The POWER Study
About the study
Black women are disproportionately exposed to many endocrine disrupting chemicals in products. These are chemicals, like phthalates and parabens, that interfere with the body’s hormones and have important impacts on health. Black women also suffer more from hormone-mediated health issues such as uterine fibroids, infertility, early puberty and more aggressive forms of breast and endometrial cancers.
Through the POWER Study, Silent Spring Institute and the Resilient Sisterhood Project are working to educate women about harmful chemicals that contribute to health disparities and safer alternatives. In the first year of the project, we conducted focus groups to understand how women make choices about the products they use. We learned that women often use social media as a resource for personal care product recommendations.
In the second year, we engaged with social media influencers to see if they could help Black women reduce their exposures. We recruited 10 social media influencers with a combined following of more than 780,000. Influencers were asked to do the following:
- Attend an informational workshop on endocrine disrupting chemicals and environmental health
- Create one to two posts on harmful chemicals in products and post on their social media platform
- Share an online survey with their audience
- Report analytics on their posts and share audience feedback
"So true and very personal for me since I have also had similar struggles! Thanks for sharing and working towards educating more black women about how we can take more informed care of our bodies. 🙌❤"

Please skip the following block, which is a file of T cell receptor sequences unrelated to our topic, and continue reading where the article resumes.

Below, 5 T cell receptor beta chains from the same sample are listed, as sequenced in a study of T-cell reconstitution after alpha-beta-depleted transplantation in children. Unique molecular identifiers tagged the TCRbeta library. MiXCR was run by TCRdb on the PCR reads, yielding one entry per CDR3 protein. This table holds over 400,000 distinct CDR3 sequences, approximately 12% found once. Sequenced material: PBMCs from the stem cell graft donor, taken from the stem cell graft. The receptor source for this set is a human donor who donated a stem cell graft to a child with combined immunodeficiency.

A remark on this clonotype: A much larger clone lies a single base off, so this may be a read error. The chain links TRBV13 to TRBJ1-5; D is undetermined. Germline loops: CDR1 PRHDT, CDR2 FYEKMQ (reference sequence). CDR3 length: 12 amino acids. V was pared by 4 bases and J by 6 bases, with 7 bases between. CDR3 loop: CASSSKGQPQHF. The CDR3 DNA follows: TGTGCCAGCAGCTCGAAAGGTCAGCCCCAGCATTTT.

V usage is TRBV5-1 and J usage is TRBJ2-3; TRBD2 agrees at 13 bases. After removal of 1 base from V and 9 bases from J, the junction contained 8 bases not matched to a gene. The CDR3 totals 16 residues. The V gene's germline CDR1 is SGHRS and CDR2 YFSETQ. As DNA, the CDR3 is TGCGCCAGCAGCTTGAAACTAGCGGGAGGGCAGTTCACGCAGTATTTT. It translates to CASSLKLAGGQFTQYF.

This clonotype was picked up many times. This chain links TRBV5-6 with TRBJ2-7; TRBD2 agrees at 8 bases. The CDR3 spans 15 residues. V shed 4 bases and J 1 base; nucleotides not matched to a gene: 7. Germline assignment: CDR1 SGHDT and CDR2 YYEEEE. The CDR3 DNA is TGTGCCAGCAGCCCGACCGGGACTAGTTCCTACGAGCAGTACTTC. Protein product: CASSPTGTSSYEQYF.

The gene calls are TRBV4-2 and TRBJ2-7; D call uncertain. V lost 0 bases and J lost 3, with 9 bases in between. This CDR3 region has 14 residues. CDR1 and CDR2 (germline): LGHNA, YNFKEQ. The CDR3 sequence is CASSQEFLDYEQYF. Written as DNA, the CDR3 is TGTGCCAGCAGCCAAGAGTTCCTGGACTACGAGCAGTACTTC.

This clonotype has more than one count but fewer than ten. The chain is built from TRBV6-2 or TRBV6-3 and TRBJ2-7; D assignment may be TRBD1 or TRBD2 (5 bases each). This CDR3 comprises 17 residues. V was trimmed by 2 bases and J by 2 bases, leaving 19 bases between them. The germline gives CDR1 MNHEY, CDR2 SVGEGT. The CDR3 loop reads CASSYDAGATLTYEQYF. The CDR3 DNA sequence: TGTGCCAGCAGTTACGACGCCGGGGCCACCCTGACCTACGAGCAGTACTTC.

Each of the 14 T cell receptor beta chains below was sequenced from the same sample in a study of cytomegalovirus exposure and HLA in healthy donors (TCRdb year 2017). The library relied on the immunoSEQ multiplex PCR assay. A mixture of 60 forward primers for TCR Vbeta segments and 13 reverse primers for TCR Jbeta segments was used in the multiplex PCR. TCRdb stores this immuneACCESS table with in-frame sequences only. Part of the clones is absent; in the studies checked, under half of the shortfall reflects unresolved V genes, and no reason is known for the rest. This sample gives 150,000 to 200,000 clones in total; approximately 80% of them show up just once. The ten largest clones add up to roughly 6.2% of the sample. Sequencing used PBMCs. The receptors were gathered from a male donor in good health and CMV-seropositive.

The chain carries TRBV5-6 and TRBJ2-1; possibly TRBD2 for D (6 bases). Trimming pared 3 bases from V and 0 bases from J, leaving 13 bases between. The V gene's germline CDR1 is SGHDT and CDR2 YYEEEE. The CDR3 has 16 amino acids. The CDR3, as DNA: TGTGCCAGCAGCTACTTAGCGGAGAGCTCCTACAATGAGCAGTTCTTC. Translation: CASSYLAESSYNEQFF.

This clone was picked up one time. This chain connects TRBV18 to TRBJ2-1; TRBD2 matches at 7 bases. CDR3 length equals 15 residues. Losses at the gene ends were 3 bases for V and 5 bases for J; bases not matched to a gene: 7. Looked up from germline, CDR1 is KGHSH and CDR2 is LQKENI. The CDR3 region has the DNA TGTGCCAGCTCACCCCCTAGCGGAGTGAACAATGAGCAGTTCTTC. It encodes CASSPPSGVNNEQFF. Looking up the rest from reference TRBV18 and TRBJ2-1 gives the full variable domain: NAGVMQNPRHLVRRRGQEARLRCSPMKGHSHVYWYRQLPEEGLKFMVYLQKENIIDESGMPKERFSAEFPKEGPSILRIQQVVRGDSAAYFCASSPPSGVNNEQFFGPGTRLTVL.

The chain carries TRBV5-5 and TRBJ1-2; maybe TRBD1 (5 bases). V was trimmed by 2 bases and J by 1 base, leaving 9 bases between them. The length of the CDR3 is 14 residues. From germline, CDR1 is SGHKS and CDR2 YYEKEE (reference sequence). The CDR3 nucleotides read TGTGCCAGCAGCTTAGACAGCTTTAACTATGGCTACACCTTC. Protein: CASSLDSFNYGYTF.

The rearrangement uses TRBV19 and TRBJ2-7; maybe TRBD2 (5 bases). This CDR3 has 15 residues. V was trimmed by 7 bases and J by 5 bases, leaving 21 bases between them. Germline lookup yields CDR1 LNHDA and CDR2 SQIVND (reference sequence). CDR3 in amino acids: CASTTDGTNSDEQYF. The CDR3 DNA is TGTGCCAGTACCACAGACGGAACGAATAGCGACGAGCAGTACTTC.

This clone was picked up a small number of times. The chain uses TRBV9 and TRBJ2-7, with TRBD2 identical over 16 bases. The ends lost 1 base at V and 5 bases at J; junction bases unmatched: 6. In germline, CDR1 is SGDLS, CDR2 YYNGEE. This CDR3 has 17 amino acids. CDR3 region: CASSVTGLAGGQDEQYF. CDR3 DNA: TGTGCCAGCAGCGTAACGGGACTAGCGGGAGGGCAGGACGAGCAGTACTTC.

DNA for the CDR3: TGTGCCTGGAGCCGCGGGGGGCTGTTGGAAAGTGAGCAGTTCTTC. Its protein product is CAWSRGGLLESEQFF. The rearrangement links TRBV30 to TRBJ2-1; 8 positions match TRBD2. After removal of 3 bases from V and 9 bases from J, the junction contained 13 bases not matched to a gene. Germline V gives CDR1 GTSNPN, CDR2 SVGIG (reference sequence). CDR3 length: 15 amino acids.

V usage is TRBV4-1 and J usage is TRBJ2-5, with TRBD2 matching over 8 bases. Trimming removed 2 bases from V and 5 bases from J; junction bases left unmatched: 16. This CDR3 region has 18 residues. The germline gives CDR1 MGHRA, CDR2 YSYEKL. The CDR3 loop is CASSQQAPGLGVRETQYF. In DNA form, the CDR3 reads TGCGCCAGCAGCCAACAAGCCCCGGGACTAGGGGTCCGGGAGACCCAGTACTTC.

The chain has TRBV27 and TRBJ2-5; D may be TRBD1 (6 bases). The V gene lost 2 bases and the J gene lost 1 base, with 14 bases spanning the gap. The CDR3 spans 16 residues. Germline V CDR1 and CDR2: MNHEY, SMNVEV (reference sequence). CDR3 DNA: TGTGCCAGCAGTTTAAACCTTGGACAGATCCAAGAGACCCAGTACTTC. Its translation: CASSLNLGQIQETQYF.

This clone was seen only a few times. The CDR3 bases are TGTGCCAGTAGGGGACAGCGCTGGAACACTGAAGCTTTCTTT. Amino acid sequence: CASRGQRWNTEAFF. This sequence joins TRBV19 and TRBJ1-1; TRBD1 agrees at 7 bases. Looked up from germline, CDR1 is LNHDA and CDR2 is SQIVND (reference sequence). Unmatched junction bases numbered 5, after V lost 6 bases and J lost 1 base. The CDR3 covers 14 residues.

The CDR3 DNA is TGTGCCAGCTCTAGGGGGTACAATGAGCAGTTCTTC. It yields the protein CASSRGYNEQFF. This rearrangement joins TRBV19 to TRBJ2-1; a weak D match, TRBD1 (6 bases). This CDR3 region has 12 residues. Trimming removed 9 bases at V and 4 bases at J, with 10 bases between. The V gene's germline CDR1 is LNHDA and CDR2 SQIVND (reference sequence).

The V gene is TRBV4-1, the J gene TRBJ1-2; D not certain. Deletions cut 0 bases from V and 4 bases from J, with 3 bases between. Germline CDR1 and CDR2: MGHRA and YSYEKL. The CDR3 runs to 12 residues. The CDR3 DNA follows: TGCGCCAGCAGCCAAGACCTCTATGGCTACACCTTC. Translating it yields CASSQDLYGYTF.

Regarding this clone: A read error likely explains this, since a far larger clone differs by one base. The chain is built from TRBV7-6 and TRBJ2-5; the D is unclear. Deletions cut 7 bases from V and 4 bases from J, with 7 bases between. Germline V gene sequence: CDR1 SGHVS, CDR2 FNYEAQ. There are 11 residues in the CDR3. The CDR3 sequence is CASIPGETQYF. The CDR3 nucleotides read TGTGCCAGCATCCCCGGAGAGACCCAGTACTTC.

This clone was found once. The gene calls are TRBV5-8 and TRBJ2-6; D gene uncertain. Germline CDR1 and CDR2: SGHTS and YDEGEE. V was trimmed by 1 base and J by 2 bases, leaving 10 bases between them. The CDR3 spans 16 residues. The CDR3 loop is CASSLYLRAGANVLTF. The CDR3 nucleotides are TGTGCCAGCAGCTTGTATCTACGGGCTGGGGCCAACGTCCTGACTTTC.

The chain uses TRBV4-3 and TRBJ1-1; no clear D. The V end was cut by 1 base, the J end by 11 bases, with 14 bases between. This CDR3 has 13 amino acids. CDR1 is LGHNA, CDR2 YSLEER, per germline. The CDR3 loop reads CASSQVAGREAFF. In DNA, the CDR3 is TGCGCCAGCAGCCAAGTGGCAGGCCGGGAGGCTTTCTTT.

— viewer comment
The social posts reached more than 114,000 followers. Nearly 10,000 followers liked the content and 1,700 followers shared it with their networks. Findings from the online surveys showed the following:
- 74% said the content increased their concern about how chemicals in products may affect their health.
- 83% said they had previously heard about chemicals in products affecting health
- 43% said they may start avoiding chemicals of health concern in the products that they purchase
This study demonstrated that using a novel dissemination approach, we were able to reach thousands of Black women to share information about consumer product chemical exposures, potential impacts on health, and simple, effective steps for shifting to safer alternatives.
Social media influencers
- Dr. Ijeoma Kola (@ijeomakola)
- Bervely Coleman (@curlybeviie)
- Karina BL (@dr.karinab)
- Jo Williams (@jawms)
- Robyn Neal (@robynmneal)
- Kristen Nichole (@thepolecologistphd)
I really love this! I’m really critical about what I put in and put on my body but I still have so much to learn about the different chemicals that go into these everyday products...— viewer comment